25. What happens to someone like me, who is retiring within the next five years if we strike? Who tops up–the college or the union for the part of the pension payment that is not mine?
Pension is calculated on your best 60 months of earnings, usually your last five years. The pension plans allow employees to make up – “buy back” – for lost earnings due to a strike or lockout. Top ups typically are the responsibility of the faculty member. Several of the local unions have a fund to top up pension contributions by paying the employer’s 50% share. The buy-back must be made before retirement.
There is no strike date set and the desire of the faculty bargaining team is to reach a negotiated settlement.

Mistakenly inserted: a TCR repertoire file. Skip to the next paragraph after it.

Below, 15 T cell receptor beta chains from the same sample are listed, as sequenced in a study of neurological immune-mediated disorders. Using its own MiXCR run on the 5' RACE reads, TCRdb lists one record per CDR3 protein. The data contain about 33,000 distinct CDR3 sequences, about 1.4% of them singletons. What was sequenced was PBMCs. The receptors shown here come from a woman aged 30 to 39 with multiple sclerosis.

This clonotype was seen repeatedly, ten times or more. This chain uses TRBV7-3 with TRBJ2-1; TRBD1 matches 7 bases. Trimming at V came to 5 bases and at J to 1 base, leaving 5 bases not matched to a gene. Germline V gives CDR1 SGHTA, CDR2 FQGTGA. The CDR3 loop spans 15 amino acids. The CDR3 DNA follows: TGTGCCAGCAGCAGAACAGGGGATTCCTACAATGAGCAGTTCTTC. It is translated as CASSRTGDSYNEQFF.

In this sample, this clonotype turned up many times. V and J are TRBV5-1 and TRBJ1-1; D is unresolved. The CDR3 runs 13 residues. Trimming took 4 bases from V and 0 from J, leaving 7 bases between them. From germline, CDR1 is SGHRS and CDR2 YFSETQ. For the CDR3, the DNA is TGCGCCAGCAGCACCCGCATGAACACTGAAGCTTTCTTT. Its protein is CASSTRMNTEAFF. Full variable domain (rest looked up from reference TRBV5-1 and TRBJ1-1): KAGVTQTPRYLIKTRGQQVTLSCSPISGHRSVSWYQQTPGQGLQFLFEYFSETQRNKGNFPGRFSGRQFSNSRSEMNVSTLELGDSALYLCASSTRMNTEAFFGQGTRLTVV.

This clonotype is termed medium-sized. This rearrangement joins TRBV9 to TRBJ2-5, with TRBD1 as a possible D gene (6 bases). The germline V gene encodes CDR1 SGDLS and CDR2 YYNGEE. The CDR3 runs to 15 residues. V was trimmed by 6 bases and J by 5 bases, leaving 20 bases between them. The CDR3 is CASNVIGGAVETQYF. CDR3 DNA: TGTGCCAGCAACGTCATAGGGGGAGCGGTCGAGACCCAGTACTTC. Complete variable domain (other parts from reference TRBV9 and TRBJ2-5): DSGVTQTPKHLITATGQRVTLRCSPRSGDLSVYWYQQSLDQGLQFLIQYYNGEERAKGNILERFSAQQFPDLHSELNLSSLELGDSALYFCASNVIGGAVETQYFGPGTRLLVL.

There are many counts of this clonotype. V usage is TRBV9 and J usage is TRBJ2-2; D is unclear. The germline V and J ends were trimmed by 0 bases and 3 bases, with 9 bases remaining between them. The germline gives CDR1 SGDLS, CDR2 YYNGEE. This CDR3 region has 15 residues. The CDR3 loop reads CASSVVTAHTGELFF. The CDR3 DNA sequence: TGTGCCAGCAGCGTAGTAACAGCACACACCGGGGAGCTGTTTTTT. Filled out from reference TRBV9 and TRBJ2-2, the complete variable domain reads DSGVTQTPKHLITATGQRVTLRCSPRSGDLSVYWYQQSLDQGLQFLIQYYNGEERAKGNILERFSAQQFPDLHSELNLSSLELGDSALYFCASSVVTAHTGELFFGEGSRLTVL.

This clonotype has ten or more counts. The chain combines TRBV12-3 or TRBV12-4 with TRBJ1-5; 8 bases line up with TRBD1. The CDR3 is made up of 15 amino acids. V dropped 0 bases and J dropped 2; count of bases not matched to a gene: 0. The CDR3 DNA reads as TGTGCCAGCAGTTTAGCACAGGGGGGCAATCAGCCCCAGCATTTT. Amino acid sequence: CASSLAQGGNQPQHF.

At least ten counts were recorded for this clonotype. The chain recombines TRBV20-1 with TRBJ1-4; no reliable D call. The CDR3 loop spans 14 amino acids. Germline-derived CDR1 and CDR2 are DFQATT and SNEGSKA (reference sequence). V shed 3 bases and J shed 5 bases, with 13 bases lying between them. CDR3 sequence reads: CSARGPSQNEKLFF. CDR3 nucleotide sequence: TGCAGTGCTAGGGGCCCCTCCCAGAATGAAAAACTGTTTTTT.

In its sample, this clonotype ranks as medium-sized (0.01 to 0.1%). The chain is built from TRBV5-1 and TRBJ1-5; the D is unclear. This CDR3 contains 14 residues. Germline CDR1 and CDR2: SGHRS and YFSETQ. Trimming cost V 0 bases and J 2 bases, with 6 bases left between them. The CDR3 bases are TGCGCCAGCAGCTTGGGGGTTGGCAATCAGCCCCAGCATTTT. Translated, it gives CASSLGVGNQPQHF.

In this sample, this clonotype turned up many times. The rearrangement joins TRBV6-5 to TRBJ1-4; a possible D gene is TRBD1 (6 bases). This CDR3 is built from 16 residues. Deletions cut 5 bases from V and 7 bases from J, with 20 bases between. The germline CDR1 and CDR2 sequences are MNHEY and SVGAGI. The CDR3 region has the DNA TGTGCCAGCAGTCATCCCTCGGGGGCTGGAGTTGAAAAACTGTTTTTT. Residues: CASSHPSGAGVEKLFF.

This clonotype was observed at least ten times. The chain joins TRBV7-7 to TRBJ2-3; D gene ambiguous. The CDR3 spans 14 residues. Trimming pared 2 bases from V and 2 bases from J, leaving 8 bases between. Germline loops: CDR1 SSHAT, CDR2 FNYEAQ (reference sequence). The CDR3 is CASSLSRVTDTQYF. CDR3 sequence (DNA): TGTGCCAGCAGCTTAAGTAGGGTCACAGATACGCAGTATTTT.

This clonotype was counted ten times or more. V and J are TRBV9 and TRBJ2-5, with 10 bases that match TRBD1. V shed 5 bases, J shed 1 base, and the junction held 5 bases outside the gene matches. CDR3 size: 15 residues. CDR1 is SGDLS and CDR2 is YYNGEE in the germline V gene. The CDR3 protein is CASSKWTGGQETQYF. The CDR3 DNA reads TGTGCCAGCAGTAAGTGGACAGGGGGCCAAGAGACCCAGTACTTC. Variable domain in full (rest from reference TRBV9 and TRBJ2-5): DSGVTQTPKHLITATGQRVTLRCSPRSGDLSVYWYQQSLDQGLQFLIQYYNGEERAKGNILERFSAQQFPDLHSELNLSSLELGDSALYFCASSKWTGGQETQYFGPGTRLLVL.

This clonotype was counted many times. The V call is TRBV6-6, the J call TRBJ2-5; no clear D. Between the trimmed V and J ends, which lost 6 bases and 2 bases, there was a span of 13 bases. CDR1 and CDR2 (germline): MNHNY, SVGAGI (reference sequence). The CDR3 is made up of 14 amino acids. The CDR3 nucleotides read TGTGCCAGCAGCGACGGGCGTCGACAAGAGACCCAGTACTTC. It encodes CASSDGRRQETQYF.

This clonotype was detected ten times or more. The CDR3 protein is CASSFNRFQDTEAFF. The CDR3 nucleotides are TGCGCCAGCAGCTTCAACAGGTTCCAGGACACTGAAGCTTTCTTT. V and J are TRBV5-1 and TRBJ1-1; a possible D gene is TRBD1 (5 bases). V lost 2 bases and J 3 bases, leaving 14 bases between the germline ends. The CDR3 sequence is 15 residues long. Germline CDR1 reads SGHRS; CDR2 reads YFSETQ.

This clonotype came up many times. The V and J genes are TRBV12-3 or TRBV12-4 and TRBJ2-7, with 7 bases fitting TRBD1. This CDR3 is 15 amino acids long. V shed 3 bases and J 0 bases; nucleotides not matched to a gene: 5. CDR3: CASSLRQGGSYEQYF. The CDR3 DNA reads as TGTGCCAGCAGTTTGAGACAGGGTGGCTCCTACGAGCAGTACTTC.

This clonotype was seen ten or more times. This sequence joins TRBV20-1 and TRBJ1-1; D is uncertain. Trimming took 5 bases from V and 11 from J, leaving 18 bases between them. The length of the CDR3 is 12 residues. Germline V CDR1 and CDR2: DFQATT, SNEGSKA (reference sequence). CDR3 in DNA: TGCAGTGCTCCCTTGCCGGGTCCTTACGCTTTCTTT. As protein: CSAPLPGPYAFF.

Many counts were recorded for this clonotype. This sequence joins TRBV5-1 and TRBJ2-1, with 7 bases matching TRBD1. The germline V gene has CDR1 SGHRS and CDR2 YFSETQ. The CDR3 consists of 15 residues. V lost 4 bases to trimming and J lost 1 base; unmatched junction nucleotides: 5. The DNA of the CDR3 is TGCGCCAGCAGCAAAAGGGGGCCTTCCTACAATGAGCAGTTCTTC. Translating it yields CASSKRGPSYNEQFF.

There have been 3 strikes in the past, October 84, October 89, and March 2006. Each lasted about 3 weeks. While no one can predict the future with absolute certainty, it is extremely difficult to see how the colleges or the Minister could justify allowing nearly 250,000 students to lose their entire year.
35. Why don’t we have ONE college go on strike and pay the faculty their full salaries by getting money from OPSEU and the colleges that are still open?
Should it be necessary to go on strike, all possible scenarios will be considered so as not to disadvantage one faculty member at the expense of advantaging others. The purpose of a strike is to get to a resolution. For that reason, it is best to put as much pressure on the employer and the government as possible.